NH 37 K H

(ii) By Simpson’s three-eighth rule,

z

6

0

dx

1+ x

2

=

3h

[(y0 + y6) + 3(y1 + y2 + y4 + y5) + 2y3]

8

=

3

8

LMFG 1 + 1 IJ + 3 FG.5 + .2 + 1 + 1 IJ + 2(.1)OP = 1.357080836.

17 26 K

NH 37 K H

Q

(iii) By Trapezoidal rule,

z

6

0

dx

1+ x

2

=

h

[(y0 + y6) + 2(y1 + y2 + y3 + y4 + y5)]

2

=

1

2

(iv) By Weddle’s rule,

z

6

0

dx

1+ x

2

LMFG 1 + 1 IJ + 2 FG.5 + .2 + .1 + 1 + 1 IJ OP = 1.410798581.

17 26 K Q

NH 37 K H

=

3h

[y + 5y1 + y2 + 6y3 + y4 + 5y5 + y6]

10 0

=

1

3

1

1

+

1 + 5(.5) + .2 + 6(.1) +

+5

= 1.373447475.

17

10

26

37

LM

N

FG IJ

H K

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Medium 9788131803660

Ch_2f

Dipak Chandra Ghosh, Nripesh Chandra Ghosh, and Prabir Kumar Haldar Laxmi Publications PDF

��

Jean Louis Marie

Poiseuille

2C

Chapter

Viscosity

2C.1

INTRODUCTION

Liquids and gases together are termed as fluids as there are some analogus in behaviour between them. Fluid cannot permanent by withstand any shearing stress. However, gases are compressible but liquids are not the same way. When a liquid is at rest, do not show any kind of rigidity. But when ever a liquid flows, there is a relative motion between the adjacent layers of the liquid, internal tangential forces act between two adjacent layers opposing this relative motion arise.

If we consider any particular layer of the liquid we find that the layer immediately above it is moving faster than the layer immediately below it.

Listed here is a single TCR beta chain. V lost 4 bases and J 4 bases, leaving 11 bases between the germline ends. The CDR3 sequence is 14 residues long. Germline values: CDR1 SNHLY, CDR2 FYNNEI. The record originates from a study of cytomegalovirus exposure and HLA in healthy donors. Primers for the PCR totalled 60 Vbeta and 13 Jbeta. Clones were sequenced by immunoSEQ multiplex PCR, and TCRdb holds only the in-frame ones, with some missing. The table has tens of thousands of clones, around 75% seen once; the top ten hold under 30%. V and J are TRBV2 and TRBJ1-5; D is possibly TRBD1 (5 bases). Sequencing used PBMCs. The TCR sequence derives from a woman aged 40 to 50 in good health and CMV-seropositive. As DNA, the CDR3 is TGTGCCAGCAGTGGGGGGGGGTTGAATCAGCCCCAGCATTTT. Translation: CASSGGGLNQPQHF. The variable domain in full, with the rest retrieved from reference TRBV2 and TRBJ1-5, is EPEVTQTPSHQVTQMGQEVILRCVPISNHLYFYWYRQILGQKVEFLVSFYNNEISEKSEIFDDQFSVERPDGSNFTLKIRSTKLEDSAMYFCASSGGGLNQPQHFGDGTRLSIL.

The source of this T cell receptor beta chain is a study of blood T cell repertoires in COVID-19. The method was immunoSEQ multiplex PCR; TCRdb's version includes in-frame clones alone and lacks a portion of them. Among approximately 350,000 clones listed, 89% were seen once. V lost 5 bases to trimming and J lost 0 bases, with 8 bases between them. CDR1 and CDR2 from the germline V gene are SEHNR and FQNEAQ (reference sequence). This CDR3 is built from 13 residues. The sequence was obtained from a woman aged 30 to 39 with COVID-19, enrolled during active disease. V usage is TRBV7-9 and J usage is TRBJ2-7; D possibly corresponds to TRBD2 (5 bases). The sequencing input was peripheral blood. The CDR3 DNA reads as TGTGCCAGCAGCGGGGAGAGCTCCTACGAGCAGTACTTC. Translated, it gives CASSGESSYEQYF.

The property of a liquid owing to which it opposes the relative motion between its different layers is called viscosity.

Their magnitude differing from one liquid to another.

2C.2

v + 3dv v + 2dv v + dv v v – dv v – 2dv

Figure 2C.1

FLOW OF LIQUIDS

The liquids flow by two different ways:

(a) Streamlined flow

When a liquid flows such that each particle passing a certain point follows exactly the same path as the preceding particles which passed the same point, the flow is said to be streamlined and the path is called a streamline. v2

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Medium 9789381159064

Ch_7_F

Arijit Saha; Nilotpal Manna Laxmi Publications PDF

7

O PTOELEC TRONIC

DISPLAY DEVICES

7.1

INTRODUCTION

Visual display is one of the basic requirements of the recent systems. As the technology advances and most of the systems are based on the electronic devices, development of display systems is not lagging behind. Depending on the applications, various display devices have been developed to meet the requirements. Display devices can be divided into two broad categories: (a) those that emit radiation their own (active devices) and (b) those that in some way modulate incident radiation to provide display information (passive devices). However all the display devices are characterized by the general term as Luminescence, which is used to describe the emission of radiation from a solid when it is supplied with some form of energy. The type of luminescence may be distinguished by its method of excitation, as described below:

· Photoluminescence: Excitation arises from the absorption of photons.

· Cathodoluminescence: Excitation by the bombardment with a beam of electrons.